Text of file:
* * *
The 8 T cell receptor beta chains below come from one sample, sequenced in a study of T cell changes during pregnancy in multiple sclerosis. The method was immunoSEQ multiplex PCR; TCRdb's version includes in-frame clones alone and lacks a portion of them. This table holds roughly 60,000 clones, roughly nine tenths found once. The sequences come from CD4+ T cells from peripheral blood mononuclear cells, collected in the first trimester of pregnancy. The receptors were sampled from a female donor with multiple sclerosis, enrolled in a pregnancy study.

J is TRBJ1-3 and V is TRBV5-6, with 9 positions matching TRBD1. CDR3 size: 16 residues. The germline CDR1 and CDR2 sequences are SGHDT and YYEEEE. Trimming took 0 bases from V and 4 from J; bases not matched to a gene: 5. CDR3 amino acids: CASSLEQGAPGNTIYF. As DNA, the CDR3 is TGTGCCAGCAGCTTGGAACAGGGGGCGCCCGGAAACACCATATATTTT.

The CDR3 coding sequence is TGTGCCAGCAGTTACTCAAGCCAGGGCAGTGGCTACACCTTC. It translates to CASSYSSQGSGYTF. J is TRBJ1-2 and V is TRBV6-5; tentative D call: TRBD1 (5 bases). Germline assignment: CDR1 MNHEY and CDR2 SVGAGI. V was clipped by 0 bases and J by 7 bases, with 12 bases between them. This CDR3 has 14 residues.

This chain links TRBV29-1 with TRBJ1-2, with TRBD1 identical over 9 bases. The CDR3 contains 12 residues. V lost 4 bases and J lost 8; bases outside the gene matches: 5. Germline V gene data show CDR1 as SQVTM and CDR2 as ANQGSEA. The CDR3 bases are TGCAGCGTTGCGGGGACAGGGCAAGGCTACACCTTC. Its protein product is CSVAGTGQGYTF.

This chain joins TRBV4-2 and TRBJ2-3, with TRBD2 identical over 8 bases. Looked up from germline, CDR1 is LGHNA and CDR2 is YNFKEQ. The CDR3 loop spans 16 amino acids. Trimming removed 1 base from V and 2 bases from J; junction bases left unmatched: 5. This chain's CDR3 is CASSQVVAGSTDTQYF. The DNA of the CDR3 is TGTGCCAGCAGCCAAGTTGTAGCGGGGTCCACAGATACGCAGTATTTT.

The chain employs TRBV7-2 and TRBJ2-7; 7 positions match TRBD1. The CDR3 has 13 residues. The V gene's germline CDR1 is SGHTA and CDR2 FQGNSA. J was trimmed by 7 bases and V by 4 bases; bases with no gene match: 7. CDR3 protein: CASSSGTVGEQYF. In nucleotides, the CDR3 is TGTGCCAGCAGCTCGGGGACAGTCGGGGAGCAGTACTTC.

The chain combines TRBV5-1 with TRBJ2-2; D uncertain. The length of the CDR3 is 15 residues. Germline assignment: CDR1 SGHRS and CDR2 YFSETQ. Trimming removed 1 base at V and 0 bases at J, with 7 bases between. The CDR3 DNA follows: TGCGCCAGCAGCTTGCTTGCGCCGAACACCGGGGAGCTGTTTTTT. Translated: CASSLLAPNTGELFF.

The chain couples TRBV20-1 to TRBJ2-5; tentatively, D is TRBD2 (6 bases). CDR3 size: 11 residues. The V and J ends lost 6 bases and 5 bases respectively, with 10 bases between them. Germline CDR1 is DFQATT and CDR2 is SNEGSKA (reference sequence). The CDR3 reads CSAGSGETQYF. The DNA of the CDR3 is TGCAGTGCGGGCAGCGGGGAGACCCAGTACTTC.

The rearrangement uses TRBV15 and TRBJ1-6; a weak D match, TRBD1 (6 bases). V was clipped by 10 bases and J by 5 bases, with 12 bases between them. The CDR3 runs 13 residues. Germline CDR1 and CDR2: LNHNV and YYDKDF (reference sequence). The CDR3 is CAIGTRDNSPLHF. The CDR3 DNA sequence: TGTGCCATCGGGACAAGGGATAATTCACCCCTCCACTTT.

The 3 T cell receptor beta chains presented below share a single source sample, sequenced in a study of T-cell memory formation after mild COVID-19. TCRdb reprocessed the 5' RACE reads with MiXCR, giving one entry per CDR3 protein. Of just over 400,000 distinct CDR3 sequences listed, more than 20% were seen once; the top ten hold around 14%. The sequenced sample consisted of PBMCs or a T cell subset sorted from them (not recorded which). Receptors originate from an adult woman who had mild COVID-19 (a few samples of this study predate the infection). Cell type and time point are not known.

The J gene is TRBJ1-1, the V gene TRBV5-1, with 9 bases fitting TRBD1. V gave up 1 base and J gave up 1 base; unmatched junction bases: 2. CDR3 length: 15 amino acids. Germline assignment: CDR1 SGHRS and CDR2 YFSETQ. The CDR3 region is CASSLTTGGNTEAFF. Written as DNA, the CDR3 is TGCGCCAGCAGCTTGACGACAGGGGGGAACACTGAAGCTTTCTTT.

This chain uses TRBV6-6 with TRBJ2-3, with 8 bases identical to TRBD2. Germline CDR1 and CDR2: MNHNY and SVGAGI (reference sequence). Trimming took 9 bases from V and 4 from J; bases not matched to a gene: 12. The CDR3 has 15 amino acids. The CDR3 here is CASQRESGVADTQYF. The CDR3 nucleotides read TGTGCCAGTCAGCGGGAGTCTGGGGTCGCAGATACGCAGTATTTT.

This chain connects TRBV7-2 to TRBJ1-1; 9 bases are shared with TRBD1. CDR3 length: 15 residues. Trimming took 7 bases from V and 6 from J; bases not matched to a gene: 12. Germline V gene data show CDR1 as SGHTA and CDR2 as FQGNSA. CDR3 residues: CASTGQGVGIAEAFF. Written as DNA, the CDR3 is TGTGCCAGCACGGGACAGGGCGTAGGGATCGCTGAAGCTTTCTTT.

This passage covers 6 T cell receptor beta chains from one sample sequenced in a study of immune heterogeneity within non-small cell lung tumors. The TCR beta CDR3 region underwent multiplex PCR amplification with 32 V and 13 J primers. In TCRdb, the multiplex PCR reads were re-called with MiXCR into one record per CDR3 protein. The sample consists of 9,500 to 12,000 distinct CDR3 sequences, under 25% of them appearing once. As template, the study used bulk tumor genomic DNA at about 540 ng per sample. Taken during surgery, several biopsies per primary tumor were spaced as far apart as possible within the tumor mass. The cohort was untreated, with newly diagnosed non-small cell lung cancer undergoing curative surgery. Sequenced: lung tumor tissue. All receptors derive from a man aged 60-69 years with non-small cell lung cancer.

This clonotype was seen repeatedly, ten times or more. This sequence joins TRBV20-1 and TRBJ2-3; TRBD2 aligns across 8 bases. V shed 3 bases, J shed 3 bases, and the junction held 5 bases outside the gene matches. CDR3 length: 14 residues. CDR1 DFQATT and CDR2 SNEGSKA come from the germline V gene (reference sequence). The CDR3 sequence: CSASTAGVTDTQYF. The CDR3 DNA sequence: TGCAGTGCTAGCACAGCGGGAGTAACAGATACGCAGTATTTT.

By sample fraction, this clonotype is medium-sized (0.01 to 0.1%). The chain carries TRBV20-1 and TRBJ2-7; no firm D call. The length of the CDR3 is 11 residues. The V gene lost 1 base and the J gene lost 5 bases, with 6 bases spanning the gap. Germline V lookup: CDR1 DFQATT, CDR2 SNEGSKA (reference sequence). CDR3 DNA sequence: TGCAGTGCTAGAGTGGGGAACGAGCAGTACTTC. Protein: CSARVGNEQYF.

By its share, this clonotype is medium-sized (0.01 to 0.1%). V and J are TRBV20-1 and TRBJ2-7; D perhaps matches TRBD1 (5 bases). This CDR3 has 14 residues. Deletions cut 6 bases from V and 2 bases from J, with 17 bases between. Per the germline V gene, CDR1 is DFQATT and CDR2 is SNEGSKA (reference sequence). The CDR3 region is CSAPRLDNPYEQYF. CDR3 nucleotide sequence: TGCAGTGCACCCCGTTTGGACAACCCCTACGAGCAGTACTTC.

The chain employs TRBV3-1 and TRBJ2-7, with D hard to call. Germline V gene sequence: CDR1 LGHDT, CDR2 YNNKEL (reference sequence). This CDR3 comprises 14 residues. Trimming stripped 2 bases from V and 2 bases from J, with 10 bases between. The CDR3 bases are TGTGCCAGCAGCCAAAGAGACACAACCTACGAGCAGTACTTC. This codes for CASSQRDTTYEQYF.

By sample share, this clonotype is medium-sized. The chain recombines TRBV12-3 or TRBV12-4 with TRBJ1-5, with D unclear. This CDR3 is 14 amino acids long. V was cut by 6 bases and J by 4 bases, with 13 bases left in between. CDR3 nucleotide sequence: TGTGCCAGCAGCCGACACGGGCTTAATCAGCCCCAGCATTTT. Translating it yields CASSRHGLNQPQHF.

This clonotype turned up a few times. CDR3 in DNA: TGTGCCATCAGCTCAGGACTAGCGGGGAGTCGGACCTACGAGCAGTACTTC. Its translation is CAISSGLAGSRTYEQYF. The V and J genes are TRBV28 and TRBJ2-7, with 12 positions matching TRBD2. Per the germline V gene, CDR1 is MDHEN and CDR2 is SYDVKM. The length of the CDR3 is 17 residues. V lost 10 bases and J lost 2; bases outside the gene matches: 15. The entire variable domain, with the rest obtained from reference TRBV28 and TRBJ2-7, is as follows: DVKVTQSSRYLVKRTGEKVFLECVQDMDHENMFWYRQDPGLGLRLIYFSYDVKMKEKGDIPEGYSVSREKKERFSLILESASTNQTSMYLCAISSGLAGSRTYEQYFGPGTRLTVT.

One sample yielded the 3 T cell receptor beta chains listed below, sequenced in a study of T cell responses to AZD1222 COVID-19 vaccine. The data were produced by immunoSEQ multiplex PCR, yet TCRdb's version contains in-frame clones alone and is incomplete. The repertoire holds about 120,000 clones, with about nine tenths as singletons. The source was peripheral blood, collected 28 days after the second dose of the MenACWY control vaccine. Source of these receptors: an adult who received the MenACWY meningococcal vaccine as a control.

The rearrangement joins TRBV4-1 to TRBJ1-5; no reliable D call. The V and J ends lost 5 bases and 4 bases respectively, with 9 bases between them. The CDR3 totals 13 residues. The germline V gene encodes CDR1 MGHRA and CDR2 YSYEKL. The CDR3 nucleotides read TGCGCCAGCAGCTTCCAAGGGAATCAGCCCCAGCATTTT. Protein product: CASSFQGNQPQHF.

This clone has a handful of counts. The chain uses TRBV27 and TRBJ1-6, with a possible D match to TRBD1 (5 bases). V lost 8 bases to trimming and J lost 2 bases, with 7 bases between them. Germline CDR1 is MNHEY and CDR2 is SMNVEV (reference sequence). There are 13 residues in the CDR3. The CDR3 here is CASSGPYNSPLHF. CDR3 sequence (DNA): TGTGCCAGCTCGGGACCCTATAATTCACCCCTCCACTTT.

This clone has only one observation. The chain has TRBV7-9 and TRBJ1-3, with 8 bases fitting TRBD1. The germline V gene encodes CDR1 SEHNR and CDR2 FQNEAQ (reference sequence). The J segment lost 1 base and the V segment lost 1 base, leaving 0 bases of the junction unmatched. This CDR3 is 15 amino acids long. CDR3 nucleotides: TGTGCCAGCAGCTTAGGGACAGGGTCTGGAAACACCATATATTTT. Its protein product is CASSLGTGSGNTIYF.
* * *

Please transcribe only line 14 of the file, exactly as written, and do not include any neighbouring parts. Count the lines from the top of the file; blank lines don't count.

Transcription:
This passage covers 6 T cell receptor beta chains from one sample sequenced in a study of immune heterogeneity within non-small cell lung tumors. The TCR beta CDR3 region underwent multiplex PCR amplification with 32 V and 13 J primers. In TCRdb, the multiplex PCR reads were re-called with MiXCR into one record per CDR3 protein. The sample consists of 9,500 to 12,000 distinct CDR3 sequences, under 25% of them appearing once. As template, the study used bulk tumor genomic DNA at about 540 ng per sample. Taken during surgery, several biopsies per primary tumor were spaced as far apart as possible within the tumor mass. The cohort was untreated, with newly diagnosed non-small cell lung cancer undergoing curative surgery. Sequenced: lung tumor tissue. All receptors derive from a man aged 60-69 years with non-small cell lung cancer.